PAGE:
They all have stashes, but you may not find them in a short visit.

As noted, much of Revelstoke is former cat-skiing terrain. Many Canadian ski areas allow out-of-bounds skiing which can simulate the cat-skiing experience, but this should be approached cautiously with the right equipment, training and someone who really, really knows where they're going. There was a well-publicized case at Kicking Horse last year in which a lost out-of-bounds skier died.

For a more straight-up discussion of skiing ability required, you might want to visit the web site for Valhalla Powder Cats: Click on the "ability & safety" link at the top.
post #7 of 8
Thread Starter 
I appreciate the honest advice.  I would never book a catskiing trip and fly across the Atlantic without being absolutely sure I had the ability to handle such a trip, I may be enthusiastic but I´m not stupid!  If however the operators say one thing on their websites and then ground you when they "realize" you´re not an expert things look a bit different.  We´ll see.  Physical fitness should at least not be the major obstacle as I can manage marathons without killing myself and have decent muscle strength.  But I wonder, how much powder experience did you guys have before you ventured into catskiing and how good do you really have to be, during my thus far only powder encounter in Vail I did OK I guess, never fell and got down the mountain quite fast although I may not have looked like an elegant professional free rider.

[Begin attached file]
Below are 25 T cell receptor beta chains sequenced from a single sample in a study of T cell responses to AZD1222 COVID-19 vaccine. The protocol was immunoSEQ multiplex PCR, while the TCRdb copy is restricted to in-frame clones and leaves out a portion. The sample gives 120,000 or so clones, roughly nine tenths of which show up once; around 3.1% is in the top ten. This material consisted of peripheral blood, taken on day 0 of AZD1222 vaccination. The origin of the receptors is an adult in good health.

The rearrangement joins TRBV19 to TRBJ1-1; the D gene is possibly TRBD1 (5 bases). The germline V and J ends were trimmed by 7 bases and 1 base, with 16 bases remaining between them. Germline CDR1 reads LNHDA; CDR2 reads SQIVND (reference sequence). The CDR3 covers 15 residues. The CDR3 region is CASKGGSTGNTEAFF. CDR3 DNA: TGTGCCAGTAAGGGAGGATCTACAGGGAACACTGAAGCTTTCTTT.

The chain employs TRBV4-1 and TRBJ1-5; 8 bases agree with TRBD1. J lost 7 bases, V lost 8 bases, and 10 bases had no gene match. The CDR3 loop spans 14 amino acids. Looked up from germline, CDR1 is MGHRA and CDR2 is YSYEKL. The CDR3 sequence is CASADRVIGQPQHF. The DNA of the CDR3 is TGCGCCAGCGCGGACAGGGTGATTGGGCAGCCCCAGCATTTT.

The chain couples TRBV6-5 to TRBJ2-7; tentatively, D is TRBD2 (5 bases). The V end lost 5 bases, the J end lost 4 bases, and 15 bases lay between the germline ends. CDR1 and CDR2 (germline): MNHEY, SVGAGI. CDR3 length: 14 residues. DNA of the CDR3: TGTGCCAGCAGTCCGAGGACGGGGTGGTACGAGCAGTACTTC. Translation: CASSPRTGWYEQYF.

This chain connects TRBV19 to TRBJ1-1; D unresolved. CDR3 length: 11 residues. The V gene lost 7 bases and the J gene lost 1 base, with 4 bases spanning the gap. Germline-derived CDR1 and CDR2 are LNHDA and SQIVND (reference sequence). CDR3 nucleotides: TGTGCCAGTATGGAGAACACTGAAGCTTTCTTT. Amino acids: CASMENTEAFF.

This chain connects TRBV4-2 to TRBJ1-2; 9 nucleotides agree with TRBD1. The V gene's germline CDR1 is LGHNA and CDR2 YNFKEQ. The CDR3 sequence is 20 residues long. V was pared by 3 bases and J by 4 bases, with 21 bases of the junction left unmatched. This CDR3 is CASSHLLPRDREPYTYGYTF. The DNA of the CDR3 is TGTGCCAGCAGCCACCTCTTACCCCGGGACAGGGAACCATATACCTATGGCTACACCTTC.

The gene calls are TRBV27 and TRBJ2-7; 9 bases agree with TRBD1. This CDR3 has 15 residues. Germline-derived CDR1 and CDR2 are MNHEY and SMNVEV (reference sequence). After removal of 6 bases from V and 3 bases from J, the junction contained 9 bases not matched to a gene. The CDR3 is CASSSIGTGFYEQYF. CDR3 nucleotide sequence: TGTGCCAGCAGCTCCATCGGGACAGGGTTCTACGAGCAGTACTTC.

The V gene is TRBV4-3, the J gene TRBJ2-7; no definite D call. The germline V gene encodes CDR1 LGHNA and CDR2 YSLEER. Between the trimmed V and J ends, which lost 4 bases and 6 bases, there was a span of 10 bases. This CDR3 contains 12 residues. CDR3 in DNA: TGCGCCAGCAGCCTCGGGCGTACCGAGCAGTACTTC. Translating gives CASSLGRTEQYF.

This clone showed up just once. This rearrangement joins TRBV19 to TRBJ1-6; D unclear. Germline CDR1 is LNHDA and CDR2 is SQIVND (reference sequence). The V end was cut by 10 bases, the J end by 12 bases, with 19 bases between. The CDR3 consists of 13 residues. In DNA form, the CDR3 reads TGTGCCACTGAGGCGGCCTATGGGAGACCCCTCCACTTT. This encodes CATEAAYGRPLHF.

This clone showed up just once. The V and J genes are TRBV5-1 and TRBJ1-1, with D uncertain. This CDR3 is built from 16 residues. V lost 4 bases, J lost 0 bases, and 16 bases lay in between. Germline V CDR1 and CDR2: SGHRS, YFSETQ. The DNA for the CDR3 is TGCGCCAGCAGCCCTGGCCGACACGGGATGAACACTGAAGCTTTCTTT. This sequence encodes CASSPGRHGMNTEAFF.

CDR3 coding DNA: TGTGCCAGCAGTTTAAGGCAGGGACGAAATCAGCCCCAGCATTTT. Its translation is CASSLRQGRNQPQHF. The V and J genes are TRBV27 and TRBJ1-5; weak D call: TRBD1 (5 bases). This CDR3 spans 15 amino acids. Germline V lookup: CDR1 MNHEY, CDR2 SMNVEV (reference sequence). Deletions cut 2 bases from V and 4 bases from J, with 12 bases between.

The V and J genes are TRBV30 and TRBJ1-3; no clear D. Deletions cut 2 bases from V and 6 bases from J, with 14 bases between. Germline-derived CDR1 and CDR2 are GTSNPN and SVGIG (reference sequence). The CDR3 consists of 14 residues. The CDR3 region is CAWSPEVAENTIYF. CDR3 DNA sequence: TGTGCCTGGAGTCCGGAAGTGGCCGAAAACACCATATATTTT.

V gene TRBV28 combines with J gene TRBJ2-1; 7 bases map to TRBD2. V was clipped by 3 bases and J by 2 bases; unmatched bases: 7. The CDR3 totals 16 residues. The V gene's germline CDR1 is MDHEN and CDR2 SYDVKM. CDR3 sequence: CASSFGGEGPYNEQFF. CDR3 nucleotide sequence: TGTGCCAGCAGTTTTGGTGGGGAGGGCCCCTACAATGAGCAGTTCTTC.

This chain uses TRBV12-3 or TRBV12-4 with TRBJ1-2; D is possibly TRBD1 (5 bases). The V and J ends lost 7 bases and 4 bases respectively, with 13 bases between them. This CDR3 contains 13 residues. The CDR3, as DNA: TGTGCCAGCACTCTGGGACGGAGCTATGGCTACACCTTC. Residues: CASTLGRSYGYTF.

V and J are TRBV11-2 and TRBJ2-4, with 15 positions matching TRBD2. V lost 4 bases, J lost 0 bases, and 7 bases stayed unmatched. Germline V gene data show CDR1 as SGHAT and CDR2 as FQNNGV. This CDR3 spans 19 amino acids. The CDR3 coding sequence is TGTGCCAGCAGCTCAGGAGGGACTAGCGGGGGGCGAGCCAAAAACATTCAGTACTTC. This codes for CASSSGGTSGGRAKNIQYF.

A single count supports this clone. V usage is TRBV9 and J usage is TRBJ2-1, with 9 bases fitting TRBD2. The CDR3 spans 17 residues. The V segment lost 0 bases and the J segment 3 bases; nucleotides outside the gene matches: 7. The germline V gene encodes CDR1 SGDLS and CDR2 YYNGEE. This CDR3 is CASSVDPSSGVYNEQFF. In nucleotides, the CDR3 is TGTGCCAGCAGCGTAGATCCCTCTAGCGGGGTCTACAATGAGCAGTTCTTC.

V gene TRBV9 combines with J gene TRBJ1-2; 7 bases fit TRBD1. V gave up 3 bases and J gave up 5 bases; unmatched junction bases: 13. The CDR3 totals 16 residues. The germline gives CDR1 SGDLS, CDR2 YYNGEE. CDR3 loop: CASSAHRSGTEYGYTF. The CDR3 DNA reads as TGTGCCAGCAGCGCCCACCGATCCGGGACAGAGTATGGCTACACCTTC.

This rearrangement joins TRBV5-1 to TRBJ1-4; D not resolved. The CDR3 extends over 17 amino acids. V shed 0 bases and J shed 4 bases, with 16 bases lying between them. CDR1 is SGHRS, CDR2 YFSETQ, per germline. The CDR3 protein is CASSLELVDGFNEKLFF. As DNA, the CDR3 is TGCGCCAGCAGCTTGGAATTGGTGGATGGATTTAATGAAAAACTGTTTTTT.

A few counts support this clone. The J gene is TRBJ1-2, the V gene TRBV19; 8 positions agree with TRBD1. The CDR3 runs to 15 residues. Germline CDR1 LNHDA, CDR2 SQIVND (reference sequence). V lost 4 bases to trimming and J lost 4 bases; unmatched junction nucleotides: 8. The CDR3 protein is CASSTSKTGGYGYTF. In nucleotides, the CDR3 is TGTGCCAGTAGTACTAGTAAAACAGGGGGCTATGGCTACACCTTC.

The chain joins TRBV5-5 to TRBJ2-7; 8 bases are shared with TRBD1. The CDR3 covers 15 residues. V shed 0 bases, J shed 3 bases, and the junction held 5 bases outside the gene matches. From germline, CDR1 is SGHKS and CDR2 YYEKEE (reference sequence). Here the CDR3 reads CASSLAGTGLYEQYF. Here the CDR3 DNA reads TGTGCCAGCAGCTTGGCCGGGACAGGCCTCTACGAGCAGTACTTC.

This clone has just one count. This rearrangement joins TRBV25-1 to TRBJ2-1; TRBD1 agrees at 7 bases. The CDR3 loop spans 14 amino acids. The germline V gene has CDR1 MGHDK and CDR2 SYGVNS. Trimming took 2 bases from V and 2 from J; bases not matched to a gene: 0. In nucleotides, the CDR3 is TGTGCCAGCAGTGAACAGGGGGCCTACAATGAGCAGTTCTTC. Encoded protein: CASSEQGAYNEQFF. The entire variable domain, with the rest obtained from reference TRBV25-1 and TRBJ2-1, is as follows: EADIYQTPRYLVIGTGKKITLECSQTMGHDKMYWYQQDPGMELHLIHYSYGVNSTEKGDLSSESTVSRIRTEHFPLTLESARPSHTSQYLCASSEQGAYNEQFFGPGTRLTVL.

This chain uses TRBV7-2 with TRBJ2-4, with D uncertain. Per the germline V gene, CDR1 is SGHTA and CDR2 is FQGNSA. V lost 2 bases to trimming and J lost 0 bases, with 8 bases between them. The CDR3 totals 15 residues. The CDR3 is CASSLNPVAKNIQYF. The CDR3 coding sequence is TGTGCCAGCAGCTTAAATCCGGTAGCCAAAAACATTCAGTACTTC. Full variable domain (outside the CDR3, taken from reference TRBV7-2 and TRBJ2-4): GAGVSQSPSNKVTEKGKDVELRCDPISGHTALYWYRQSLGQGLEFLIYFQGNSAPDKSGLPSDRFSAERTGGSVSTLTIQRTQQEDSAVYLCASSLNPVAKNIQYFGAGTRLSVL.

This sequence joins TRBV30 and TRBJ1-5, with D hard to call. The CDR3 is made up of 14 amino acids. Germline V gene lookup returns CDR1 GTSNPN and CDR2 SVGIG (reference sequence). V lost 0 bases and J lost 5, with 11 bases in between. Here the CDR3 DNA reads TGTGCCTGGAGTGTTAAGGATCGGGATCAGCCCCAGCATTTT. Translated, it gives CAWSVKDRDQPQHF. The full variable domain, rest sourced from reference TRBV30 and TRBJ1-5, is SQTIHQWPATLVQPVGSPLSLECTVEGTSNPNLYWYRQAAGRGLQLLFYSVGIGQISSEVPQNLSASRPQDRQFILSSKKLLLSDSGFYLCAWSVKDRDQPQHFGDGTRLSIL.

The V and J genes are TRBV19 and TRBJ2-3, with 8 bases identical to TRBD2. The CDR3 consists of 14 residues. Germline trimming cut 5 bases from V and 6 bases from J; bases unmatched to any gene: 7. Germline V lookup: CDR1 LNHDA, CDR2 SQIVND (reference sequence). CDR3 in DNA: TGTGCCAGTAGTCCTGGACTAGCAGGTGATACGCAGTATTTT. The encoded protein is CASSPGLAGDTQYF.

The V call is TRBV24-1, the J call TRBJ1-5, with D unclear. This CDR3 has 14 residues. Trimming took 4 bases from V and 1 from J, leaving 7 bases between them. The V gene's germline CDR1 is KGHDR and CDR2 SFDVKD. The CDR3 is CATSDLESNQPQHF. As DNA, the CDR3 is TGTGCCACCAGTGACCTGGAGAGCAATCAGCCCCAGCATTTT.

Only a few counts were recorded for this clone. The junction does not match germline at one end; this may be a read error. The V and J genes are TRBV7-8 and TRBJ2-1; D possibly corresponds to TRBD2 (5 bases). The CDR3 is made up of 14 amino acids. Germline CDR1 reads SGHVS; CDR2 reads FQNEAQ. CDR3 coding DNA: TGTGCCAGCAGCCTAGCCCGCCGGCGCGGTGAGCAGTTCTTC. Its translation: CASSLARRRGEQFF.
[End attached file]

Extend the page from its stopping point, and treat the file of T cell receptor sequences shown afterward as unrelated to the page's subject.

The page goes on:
post #8 of 8
Why don't you just plan a trip to Revelstoke or Whistler (or Utah if you are not particular about skiing Canada only) for 7 days. The chances of your skiing powder at these resorts is very high. If you find yourself being able to ski very well - there are plenty of opportunities AT these resorts to take a day or two of Cat skiing. Most of these Cat Skiing places in Canada are really geared towards multi-day skiing for people who have been skiing resort powder for years.